25. map • Records from the data source (lines out of files, rows of a database, etc) are fed into the map function as key*value pairs: e.g., (filename, line). • map() produces one or more intermediate values along with an output key from the input.

  26. map • map (in_key, in_value) -> (out_key, intermediate_value) list

  27. reduce • After the map phase is over, all the intermediate values for a given output key are combined together into a list • reduce() combines those intermediate values into one or more final values for that same output key • (in practice, usually only one final value per key)

  28. Reduce • reduce (out_key, intermediate_value list) -> out_value list

  29. Parallelism • map() functions run in parallel, creating different intermediate values from different input data sets • reduce() functions also run in parallel, each working on a different output key • All values are processed independently • Bottleneck: reduce phase can’t start until map phase is completely finished.

  30. Example: Count word occurrences map(String input_key, String input_value): // input_key: document name // input_value: document contents for each word w in input_value: EmitIntermediate(w, 1); reduce(String output_key, Iterator<int> intermediate_values): // output_key: a word // output_values: a list of counts int result = 0; for each v in intermediate_values: result += v; Emit(result);

  31. Example vs. Actual Source Code • Example is written in pseudo-code • Actual implementation is in C++, using a MapReduce library • Bindings for Python and Java exist via interfaces • True code is somewhat more involved (defines how the input key/values are divided up and accessed, etc.)

  32. Locality • Master program divvies up tasks based on location of data: tries to have map() tasks on same machine as physical file data, or at least same rack • map() task inputs are divided into 64 MB blocks: same size as Google File System chunks

  33. Fault Tolerance • Master detects worker failures • Re-executes completed & in-progress map() tasks • Re-executes in-progress reduce() tasks • Master notices particular input key/values cause crashes in map(), and skips those values on re-execution. • Effect: Can work around bugs in third-party libraries!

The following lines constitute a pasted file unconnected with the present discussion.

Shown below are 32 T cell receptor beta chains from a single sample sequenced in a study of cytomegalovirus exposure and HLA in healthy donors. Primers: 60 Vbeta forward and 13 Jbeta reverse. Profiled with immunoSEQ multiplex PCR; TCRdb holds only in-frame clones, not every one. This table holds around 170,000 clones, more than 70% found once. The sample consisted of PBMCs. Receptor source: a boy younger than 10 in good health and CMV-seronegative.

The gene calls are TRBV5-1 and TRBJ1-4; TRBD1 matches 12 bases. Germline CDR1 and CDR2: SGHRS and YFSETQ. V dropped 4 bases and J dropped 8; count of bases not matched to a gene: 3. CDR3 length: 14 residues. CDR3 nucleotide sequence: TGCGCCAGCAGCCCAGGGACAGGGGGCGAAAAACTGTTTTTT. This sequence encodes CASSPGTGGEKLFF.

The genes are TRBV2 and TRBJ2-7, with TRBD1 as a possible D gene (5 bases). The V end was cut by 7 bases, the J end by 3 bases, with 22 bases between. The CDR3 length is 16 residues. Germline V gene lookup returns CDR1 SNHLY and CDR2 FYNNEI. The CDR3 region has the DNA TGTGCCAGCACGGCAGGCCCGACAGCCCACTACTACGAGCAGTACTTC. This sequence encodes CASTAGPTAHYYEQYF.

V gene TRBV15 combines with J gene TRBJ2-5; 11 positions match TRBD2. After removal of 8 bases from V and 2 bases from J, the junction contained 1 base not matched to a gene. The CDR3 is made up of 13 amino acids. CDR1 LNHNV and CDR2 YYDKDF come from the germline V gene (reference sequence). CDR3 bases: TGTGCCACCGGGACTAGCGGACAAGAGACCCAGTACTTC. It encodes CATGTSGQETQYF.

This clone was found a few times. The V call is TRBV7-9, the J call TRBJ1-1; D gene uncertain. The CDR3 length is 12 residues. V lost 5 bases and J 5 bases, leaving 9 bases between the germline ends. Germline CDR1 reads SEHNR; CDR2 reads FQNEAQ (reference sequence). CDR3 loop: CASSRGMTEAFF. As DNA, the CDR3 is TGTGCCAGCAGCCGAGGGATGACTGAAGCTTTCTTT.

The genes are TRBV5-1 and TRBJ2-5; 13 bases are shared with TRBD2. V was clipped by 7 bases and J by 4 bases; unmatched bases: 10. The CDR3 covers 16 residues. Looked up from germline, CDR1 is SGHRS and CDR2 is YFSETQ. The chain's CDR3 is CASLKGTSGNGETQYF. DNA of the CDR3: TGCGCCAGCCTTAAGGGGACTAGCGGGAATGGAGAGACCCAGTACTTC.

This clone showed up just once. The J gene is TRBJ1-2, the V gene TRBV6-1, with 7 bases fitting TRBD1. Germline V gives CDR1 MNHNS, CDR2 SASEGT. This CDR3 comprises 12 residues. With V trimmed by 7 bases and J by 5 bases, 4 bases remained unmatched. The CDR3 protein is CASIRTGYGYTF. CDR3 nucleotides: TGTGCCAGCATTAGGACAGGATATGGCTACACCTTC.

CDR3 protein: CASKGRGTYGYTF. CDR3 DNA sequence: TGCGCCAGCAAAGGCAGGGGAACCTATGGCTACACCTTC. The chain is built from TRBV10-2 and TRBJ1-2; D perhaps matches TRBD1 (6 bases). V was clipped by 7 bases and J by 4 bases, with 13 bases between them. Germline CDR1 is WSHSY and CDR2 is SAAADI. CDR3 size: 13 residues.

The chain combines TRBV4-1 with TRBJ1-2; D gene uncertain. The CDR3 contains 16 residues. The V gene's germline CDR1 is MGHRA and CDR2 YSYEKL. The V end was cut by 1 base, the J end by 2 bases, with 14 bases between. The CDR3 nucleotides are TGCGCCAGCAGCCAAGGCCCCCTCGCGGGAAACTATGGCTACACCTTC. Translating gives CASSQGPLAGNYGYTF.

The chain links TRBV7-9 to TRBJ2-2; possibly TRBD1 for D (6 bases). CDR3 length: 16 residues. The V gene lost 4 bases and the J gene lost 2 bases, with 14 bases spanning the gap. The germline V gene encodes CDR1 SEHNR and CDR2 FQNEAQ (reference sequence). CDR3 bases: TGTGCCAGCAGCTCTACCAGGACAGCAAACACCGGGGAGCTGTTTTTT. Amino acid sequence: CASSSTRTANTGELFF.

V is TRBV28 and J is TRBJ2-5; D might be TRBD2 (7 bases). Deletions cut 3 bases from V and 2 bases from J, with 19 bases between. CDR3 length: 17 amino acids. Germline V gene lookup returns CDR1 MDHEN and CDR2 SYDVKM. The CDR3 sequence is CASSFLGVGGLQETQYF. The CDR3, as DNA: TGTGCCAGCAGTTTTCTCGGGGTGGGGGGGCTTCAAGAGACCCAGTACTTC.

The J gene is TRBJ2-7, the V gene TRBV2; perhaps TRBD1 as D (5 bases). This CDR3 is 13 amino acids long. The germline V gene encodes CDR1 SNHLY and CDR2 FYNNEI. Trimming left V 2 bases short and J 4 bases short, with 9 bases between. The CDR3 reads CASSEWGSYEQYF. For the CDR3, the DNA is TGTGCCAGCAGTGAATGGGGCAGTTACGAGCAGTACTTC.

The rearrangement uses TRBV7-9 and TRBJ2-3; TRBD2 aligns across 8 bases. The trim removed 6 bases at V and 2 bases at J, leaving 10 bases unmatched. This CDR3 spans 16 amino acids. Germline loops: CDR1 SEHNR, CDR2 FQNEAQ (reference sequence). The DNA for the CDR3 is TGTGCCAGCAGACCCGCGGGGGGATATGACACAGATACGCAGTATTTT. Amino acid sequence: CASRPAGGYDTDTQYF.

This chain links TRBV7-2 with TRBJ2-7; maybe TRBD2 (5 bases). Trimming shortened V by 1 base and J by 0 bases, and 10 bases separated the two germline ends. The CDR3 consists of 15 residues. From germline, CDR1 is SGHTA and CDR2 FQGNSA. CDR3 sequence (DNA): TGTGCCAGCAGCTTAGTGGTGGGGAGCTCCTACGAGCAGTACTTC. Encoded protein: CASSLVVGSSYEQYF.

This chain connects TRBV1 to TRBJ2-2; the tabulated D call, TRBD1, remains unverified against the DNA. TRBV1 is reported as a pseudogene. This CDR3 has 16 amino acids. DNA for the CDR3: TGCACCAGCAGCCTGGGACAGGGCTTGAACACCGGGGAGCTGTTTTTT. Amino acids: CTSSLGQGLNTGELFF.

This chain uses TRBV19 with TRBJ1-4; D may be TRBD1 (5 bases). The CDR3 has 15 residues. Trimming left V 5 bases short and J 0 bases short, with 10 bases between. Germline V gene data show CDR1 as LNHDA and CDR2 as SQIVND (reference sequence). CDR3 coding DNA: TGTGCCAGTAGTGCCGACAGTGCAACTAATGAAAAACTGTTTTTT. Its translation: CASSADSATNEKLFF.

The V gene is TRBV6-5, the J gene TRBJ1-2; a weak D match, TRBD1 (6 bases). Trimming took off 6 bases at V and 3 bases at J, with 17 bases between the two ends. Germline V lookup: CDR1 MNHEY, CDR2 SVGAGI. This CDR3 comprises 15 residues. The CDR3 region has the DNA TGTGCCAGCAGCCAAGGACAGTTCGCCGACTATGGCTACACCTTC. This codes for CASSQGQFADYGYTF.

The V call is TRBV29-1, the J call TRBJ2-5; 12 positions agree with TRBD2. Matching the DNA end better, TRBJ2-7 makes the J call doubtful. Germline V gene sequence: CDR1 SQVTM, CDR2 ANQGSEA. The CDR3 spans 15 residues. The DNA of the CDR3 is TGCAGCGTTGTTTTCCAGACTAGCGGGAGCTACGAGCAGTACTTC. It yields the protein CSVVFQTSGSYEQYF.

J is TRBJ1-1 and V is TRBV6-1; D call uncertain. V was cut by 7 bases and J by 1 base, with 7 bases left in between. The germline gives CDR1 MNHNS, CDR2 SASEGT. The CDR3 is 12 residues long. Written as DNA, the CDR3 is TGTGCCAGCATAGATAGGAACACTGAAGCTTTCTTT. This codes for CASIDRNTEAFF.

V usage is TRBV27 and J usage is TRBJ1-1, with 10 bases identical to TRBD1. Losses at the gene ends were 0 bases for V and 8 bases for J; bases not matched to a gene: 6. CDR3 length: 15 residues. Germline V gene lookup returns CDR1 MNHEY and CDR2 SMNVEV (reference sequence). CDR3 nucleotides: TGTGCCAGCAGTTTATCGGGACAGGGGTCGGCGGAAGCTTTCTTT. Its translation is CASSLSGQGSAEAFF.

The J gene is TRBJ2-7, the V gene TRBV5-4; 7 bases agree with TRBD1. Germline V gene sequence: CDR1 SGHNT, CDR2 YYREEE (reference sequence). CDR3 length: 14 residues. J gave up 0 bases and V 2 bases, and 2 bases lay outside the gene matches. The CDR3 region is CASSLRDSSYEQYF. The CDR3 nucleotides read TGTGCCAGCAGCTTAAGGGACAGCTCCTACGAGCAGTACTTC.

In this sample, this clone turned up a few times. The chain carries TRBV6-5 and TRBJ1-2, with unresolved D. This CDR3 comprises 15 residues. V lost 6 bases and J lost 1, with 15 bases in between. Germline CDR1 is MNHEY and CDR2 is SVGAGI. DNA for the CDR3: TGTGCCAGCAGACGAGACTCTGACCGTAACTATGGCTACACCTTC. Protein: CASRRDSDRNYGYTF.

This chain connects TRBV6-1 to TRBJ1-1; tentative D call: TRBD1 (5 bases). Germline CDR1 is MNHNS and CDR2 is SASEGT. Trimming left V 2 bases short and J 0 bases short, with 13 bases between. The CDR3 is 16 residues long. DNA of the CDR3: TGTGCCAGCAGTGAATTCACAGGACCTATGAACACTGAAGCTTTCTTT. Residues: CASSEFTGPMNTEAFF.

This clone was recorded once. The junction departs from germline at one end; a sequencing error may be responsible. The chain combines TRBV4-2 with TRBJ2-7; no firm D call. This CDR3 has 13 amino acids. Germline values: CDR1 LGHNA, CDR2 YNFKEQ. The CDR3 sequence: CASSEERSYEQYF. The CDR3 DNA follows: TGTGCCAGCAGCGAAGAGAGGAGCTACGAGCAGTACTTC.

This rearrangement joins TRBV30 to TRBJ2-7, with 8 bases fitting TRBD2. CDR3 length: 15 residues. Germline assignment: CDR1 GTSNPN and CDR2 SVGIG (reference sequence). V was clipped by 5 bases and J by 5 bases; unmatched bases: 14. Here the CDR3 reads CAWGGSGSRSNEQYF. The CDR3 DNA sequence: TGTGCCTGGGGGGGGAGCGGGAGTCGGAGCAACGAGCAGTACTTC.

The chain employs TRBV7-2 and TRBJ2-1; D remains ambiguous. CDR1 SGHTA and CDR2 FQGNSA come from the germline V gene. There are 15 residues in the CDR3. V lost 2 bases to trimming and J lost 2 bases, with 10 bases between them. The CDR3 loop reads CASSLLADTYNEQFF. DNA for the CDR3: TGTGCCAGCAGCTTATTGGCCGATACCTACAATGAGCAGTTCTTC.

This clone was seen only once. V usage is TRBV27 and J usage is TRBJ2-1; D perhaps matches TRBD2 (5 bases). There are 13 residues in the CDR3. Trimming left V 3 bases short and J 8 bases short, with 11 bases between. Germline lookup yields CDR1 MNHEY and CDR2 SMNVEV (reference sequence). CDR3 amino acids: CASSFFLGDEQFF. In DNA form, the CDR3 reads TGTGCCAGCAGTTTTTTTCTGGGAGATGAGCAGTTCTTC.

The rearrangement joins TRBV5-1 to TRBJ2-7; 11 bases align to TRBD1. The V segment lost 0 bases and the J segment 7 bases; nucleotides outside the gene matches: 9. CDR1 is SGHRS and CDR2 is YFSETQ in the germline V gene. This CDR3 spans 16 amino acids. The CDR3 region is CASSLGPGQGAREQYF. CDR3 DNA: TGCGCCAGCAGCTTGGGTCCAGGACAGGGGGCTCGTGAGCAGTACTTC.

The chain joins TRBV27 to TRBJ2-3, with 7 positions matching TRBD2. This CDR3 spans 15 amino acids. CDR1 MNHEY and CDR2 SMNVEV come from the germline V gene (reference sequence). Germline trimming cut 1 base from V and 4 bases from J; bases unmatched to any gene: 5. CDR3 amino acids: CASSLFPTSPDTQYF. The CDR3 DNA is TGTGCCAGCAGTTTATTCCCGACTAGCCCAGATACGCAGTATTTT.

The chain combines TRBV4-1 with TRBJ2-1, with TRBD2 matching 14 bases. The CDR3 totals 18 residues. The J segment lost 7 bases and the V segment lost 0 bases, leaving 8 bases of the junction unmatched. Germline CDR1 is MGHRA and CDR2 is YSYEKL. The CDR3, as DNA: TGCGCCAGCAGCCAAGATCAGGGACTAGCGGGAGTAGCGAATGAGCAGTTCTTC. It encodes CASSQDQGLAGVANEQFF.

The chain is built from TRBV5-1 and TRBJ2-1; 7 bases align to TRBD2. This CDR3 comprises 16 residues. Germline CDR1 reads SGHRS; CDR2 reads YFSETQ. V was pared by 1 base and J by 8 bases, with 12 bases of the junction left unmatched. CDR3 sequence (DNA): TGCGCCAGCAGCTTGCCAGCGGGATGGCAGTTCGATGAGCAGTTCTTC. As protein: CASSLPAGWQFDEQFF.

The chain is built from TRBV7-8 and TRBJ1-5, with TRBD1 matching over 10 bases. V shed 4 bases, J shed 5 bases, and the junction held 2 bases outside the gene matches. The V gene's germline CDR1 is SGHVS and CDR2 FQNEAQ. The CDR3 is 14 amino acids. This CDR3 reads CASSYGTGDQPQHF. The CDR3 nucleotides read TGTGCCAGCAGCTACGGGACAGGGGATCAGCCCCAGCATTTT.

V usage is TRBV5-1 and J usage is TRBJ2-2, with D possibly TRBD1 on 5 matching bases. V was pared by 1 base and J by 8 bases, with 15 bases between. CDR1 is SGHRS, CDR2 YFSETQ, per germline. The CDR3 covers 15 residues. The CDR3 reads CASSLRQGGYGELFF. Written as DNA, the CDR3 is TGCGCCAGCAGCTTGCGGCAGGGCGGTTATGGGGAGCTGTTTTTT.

34. Optimizations • No reduce can start until map is complete: • A single slow disk controller can rate-limit the whole process • Master redundantly executes “slow-moving” map tasks; uses results of first copy to finish Why is it safe to redundantly execute map tasks? Wouldn’t this mess up the total computation?

  35. Combining Phase • Run on mapper nodes after map phase • “Mini-reduce,” only on local map output • Used to save bandwidth before sending data to full reducer • Reducer can be combiner if commutative & associative

  36. Combiner, graphically

  37. Word Count Example redux map(String input_key, String input_value): // input_key: document name // input_value: document contents for each word w in input_value: EmitIntermediate(w, 1); reduce(String output_key, Iterator<int> intermediate_values): // output_key: a word // output_values: a list of counts int result = 0; for each v in intermediate_values: result += v; Emit(result);

  38. Distributed “Tail Recursion” • MapReduce doesn’t make infinite scalability automatic. • Is word count infinitely scalable? Why (not)?

  39. What About This? UniqueValuesReducer(K key, iter<V> values) { Set<V> seen = new HashSet<V>(); for (V val : values) { if (!seen.contains(val)) { seen.put(val); emit (key, val); } } }

  40. A Scalable Implementation?

  41. A Scalable Implementation KeyifyMapper(K key, V val) { emit ((key, val), 1); } IgnoreValuesCombiner(K key, iter<V> values) { emit (key, 1); } UnkeyifyReducer(K key, iter<V> values) { let (k', v') = key; emit (k', v'); }

  42. MapReduce Conclusions • MapReduce has proven to be a useful abstraction • Greatly simplifies large-scale computations at Google • Functional programming paradigm can be applied to large-scale applications • Fun to use: focus on problem, let library deal w/ messy details